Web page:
What we lack, what we'll always lack, are great songs that move us, that make us feel more human, that show us something about life we may have missed, that kill us with great lines and make the hair on our neck stand up. We lack meaningful communication in non-disposable form, and we'd sure like to be able to sing along with it and not sound like adolescent dweebs, bitchy models, hoes, thugs, Satan worshipers or meth heads.


Jannie Sue "Funster" said...

Hey, I'm totally GETTING OFF THIS COMPUTER NOW, to do what I should be doin' -- working that new tune I think could rage the world and elsewhere.

(Loved this post, tho.) You're in my Favs.

Back to it, I think one angel is starting to get a little quivery on her bottom lip over my "whirling, twirling tangerine" line...


Kevin Emmrich said...

I always check in on your blogs -- it's great. Never commented before, but thought I would say hello.

I written a few great (or good) 1/2 songs or 1/3 songs -- but I don't think I have managed 1 great song that is great all the way through. Gonna keep trying, though.


Jannie Sue "Funster" said...

I think you should submit this article somewhere. I really do. It's really really well written and cuts to the heart of what songwriting should be all about -writing songs we wonder how we ever lived without. Have you thought of that, submitting it somewhere, that is?

O.k. now back to that future hit I'm conjuring.


chromehead said...

Thanks Jannie. I admit I wouldn't know where to start. Performing Songwriter maybe, if I knew someone there. I've been rejected by that mag so many times I don't think I want to try again unless it's directly to an editor. I appreciate the compliment!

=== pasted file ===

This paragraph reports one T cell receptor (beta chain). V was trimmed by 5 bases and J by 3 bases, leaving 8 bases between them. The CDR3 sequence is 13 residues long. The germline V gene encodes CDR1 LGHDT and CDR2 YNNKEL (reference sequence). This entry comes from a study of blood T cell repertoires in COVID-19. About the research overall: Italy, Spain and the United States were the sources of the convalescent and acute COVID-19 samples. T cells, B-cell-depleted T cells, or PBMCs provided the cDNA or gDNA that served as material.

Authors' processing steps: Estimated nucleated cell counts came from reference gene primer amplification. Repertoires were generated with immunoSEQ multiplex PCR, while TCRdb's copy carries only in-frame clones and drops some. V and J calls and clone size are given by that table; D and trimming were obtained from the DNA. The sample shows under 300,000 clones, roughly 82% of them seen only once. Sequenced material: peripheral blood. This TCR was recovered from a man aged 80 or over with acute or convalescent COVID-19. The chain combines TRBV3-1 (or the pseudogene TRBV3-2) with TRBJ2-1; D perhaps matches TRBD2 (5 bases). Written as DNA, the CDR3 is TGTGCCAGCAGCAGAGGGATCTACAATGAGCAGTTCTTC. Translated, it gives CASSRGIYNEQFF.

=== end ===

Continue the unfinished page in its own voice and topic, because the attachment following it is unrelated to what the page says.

Anonymous said...

It's the Song
Craig you are right. It's the song and that's it. The idol phenomena, along with craving to be "known" has for a long time now, bred mediocrity.

Some-one called this "optimal homophally" (correct spelling I don't know) which basically means maximum acceptance due to the fact that most ideals are close to being agreed upon between two people. Just like a strong and happy marriage.

Six M's
To be a good song, a song needs what I what I call the 'Six M's of Music': Melody, musicianship, meaning, emotion, mouth (vocals), and lyricism.

I was reading your blog. You mentioned Chris Smither. I've done some research, listened to his music, listened to him speak. Guess what? He fits. He is a whole package for me. Not every song, not every ideal - that can never be - but the deal is sealed for me. He has done everything right to niche into my desires, feelings, emotions with his music and he seems like a nice sort of fella.

So What?
So when you listen to a small radio program like mine, or go around to a mates place, youll hear Chris Smither, or Craig Bickhardt, or Craig Carothers, or Greg Trooper, Billy Kirsch, Ciff Ebergardt, Gary Burr, Tom Kimmell, Paul Kelly etc because they're the one's (for me) that write right.


Ladyblue72 said...

Wow. You say exactly what I feel about the music today. It is so difficult these days to find music that touches the soul. Thanks for putting my frustration into words for me.

Barbara said...

I found your blog today and have read over this one twice. Your insight and emotion jump from the written word and sting as it hits the brain. Thanks for sharing. I live in the world of "rewrite", thanks to guys/girls like you that inspire the developing writer, I am inspired!!